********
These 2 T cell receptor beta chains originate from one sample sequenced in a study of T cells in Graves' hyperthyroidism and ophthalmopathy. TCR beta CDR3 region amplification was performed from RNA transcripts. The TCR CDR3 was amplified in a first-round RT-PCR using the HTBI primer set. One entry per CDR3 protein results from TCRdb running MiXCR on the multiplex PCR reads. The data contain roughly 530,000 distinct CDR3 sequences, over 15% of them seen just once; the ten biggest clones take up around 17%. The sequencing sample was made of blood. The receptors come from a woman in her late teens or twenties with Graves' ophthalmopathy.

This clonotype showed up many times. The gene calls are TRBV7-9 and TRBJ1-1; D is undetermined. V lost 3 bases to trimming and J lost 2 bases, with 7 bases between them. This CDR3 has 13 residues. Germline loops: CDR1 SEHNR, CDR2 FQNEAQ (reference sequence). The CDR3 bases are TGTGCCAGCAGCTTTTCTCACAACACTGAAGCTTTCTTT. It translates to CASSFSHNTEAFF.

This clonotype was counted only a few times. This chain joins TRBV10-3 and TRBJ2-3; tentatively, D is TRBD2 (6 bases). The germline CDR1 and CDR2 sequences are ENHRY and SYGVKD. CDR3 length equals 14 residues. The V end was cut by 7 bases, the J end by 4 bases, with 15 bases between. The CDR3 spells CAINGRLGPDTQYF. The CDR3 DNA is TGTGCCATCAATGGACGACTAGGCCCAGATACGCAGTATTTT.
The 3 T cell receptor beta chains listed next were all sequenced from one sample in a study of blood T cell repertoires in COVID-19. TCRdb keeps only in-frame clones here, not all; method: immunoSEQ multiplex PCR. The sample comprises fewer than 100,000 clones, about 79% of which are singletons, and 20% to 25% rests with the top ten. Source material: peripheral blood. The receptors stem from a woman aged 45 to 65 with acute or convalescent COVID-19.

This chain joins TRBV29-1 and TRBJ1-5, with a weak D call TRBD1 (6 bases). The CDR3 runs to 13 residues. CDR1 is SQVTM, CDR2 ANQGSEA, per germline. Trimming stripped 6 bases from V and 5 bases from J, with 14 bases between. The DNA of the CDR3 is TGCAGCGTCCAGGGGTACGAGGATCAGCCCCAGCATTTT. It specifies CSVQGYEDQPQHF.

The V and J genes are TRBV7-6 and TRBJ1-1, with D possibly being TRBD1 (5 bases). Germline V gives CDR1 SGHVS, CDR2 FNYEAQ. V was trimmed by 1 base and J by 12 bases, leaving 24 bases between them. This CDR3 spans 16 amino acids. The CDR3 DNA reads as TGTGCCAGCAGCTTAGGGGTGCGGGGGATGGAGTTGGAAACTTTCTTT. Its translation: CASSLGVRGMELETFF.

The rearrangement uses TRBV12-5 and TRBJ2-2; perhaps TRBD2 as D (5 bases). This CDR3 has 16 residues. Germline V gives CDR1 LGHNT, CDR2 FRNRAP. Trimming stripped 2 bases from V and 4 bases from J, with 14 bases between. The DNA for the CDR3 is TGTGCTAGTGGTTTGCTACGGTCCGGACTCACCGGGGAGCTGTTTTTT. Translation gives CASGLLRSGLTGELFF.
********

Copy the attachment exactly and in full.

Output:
These 2 T cell receptor beta chains originate from one sample sequenced in a study of T cells in Graves' hyperthyroidism and ophthalmopathy. TCR beta CDR3 region amplification was performed from RNA transcripts. The TCR CDR3 was amplified in a first-round RT-PCR using the HTBI primer set. One entry per CDR3 protein results from TCRdb running MiXCR on the multiplex PCR reads. The data contain roughly 530,000 distinct CDR3 sequences, over 15% of them seen just once; the ten biggest clones take up around 17%. The sequencing sample was made of blood. The receptors come from a woman in her late teens or twenties with Graves' ophthalmopathy.

This clonotype showed up many times. The gene calls are TRBV7-9 and TRBJ1-1; D is undetermined. V lost 3 bases to trimming and J lost 2 bases, with 7 bases between them. This CDR3 has 13 residues. Germline loops: CDR1 SEHNR, CDR2 FQNEAQ (reference sequence). The CDR3 bases are TGTGCCAGCAGCTTTTCTCACAACACTGAAGCTTTCTTT. It translates to CASSFSHNTEAFF.

This clonotype was counted only a few times. This chain joins TRBV10-3 and TRBJ2-3; tentatively, D is TRBD2 (6 bases). The germline CDR1 and CDR2 sequences are ENHRY and SYGVKD. CDR3 length equals 14 residues. The V end was cut by 7 bases, the J end by 4 bases, with 15 bases between. The CDR3 spells CAINGRLGPDTQYF. The CDR3 DNA is TGTGCCATCAATGGACGACTAGGCCCAGATACGCAGTATTTT.
The 3 T cell receptor beta chains listed next were all sequenced from one sample in a study of blood T cell repertoires in COVID-19. TCRdb keeps only in-frame clones here, not all; method: immunoSEQ multiplex PCR. The sample comprises fewer than 100,000 clones, about 79% of which are singletons, and 20% to 25% rests with the top ten. Source material: peripheral blood. The receptors stem from a woman aged 45 to 65 with acute or convalescent COVID-19.

This chain joins TRBV29-1 and TRBJ1-5, with a weak D call TRBD1 (6 bases). The CDR3 runs to 13 residues. CDR1 is SQVTM, CDR2 ANQGSEA, per germline. Trimming stripped 6 bases from V and 5 bases from J, with 14 bases between. The DNA of the CDR3 is TGCAGCGTCCAGGGGTACGAGGATCAGCCCCAGCATTTT. It specifies CSVQGYEDQPQHF.

The V and J genes are TRBV7-6 and TRBJ1-1, with D possibly being TRBD1 (5 bases). Germline V gives CDR1 SGHVS, CDR2 FNYEAQ. V was trimmed by 1 base and J by 12 bases, leaving 24 bases between them. This CDR3 spans 16 amino acids. The CDR3 DNA reads as TGTGCCAGCAGCTTAGGGGTGCGGGGGATGGAGTTGGAAACTTTCTTT. Its translation: CASSLGVRGMELETFF.

The rearrangement uses TRBV12-5 and TRBJ2-2; perhaps TRBD2 as D (5 bases). This CDR3 has 16 residues. Germline V gives CDR1 LGHNT, CDR2 FRNRAP. Trimming stripped 2 bases from V and 4 bases from J, with 14 bases between. The DNA for the CDR3 is TGTGCTAGTGGTTTGCTACGGTCCGGACTCACCGGGGAGCTGTTTTTT. Translation gives CASGLLRSGLTGELFF.